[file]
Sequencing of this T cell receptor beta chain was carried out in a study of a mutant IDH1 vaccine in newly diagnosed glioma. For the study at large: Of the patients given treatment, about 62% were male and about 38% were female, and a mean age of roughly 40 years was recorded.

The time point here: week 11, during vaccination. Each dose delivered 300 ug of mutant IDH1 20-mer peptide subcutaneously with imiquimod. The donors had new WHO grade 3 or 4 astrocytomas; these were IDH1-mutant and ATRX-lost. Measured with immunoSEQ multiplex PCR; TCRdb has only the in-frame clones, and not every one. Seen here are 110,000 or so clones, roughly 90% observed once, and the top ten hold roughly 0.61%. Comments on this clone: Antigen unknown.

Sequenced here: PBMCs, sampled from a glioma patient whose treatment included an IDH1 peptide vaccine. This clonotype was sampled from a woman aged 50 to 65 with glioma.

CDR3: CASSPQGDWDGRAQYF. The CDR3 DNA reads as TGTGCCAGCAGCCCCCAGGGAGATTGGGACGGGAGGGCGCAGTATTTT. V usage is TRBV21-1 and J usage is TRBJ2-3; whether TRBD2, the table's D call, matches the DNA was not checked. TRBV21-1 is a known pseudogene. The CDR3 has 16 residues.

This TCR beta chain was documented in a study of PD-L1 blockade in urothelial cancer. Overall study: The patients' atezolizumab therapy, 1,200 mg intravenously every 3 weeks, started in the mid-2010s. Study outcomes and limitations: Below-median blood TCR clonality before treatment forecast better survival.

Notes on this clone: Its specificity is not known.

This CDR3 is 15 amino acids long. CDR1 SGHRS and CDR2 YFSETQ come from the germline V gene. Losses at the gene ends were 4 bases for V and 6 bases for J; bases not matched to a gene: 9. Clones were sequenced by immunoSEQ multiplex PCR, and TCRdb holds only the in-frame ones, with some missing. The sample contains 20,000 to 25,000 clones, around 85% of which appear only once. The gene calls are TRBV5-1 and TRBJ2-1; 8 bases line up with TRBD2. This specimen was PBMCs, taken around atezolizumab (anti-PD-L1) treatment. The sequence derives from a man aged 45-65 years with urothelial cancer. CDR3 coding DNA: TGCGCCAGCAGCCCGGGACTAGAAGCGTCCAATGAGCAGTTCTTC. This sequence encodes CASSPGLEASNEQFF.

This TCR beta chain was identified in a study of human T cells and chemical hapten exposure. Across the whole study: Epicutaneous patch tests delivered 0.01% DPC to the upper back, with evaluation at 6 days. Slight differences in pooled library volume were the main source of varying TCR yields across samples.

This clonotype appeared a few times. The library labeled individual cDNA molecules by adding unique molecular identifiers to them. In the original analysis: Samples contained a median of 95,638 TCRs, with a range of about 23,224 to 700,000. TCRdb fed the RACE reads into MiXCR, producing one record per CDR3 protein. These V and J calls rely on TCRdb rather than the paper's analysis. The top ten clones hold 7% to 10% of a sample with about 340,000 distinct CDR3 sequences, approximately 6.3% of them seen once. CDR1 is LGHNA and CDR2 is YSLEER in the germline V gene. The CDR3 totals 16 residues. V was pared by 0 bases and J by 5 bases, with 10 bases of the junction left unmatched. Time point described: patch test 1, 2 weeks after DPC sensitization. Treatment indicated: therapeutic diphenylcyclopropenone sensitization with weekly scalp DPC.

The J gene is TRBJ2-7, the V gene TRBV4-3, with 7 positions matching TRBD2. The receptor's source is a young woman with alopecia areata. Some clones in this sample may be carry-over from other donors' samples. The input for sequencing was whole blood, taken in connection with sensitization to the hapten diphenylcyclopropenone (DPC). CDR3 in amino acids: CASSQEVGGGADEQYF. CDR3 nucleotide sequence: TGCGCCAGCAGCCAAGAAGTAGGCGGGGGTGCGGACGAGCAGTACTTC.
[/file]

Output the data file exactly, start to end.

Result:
Sequencing of this T cell receptor beta chain was carried out in a study of a mutant IDH1 vaccine in newly diagnosed glioma. For the study at large: Of the patients given treatment, about 62% were male and about 38% were female, and a mean age of roughly 40 years was recorded.

The time point here: week 11, during vaccination. Each dose delivered 300 ug of mutant IDH1 20-mer peptide subcutaneously with imiquimod. The donors had new WHO grade 3 or 4 astrocytomas; these were IDH1-mutant and ATRX-lost. Measured with immunoSEQ multiplex PCR; TCRdb has only the in-frame clones, and not every one. Seen here are 110,000 or so clones, roughly 90% observed once, and the top ten hold roughly 0.61%. Comments on this clone: Antigen unknown.

Sequenced here: PBMCs, sampled from a glioma patient whose treatment included an IDH1 peptide vaccine. This clonotype was sampled from a woman aged 50 to 65 with glioma.

CDR3: CASSPQGDWDGRAQYF. The CDR3 DNA reads as TGTGCCAGCAGCCCCCAGGGAGATTGGGACGGGAGGGCGCAGTATTTT. V usage is TRBV21-1 and J usage is TRBJ2-3; whether TRBD2, the table's D call, matches the DNA was not checked. TRBV21-1 is a known pseudogene. The CDR3 has 16 residues.

This TCR beta chain was documented in a study of PD-L1 blockade in urothelial cancer. Overall study: The patients' atezolizumab therapy, 1,200 mg intravenously every 3 weeks, started in the mid-2010s. Study outcomes and limitations: Below-median blood TCR clonality before treatment forecast better survival.

Notes on this clone: Its specificity is not known.

This CDR3 is 15 amino acids long. CDR1 SGHRS and CDR2 YFSETQ come from the germline V gene. Losses at the gene ends were 4 bases for V and 6 bases for J; bases not matched to a gene: 9. Clones were sequenced by immunoSEQ multiplex PCR, and TCRdb holds only the in-frame ones, with some missing. The sample contains 20,000 to 25,000 clones, around 85% of which appear only once. The gene calls are TRBV5-1 and TRBJ2-1; 8 bases line up with TRBD2. This specimen was PBMCs, taken around atezolizumab (anti-PD-L1) treatment. The sequence derives from a man aged 45-65 years with urothelial cancer. CDR3 coding DNA: TGCGCCAGCAGCCCGGGACTAGAAGCGTCCAATGAGCAGTTCTTC. This sequence encodes CASSPGLEASNEQFF.

This TCR beta chain was identified in a study of human T cells and chemical hapten exposure. Across the whole study: Epicutaneous patch tests delivered 0.01% DPC to the upper back, with evaluation at 6 days. Slight differences in pooled library volume were the main source of varying TCR yields across samples.

This clonotype appeared a few times. The library labeled individual cDNA molecules by adding unique molecular identifiers to them. In the original analysis: Samples contained a median of 95,638 TCRs, with a range of about 23,224 to 700,000. TCRdb fed the RACE reads into MiXCR, producing one record per CDR3 protein. These V and J calls rely on TCRdb rather than the paper's analysis. The top ten clones hold 7% to 10% of a sample with about 340,000 distinct CDR3 sequences, approximately 6.3% of them seen once. CDR1 is LGHNA and CDR2 is YSLEER in the germline V gene. The CDR3 totals 16 residues. V was pared by 0 bases and J by 5 bases, with 10 bases of the junction left unmatched. Time point described: patch test 1, 2 weeks after DPC sensitization. Treatment indicated: therapeutic diphenylcyclopropenone sensitization with weekly scalp DPC.

The J gene is TRBJ2-7, the V gene TRBV4-3, with 7 positions matching TRBD2. The receptor's source is a young woman with alopecia areata. Some clones in this sample may be carry-over from other donors' samples. The input for sequencing was whole blood, taken in connection with sensitization to the hapten diphenylcyclopropenone (DPC). CDR3 in amino acids: CASSQEVGGGADEQYF. CDR3 nucleotide sequence: TGCGCCAGCAGCCAAGAAGTAGGCGGGGGTGCGGACGAGCAGTACTTC.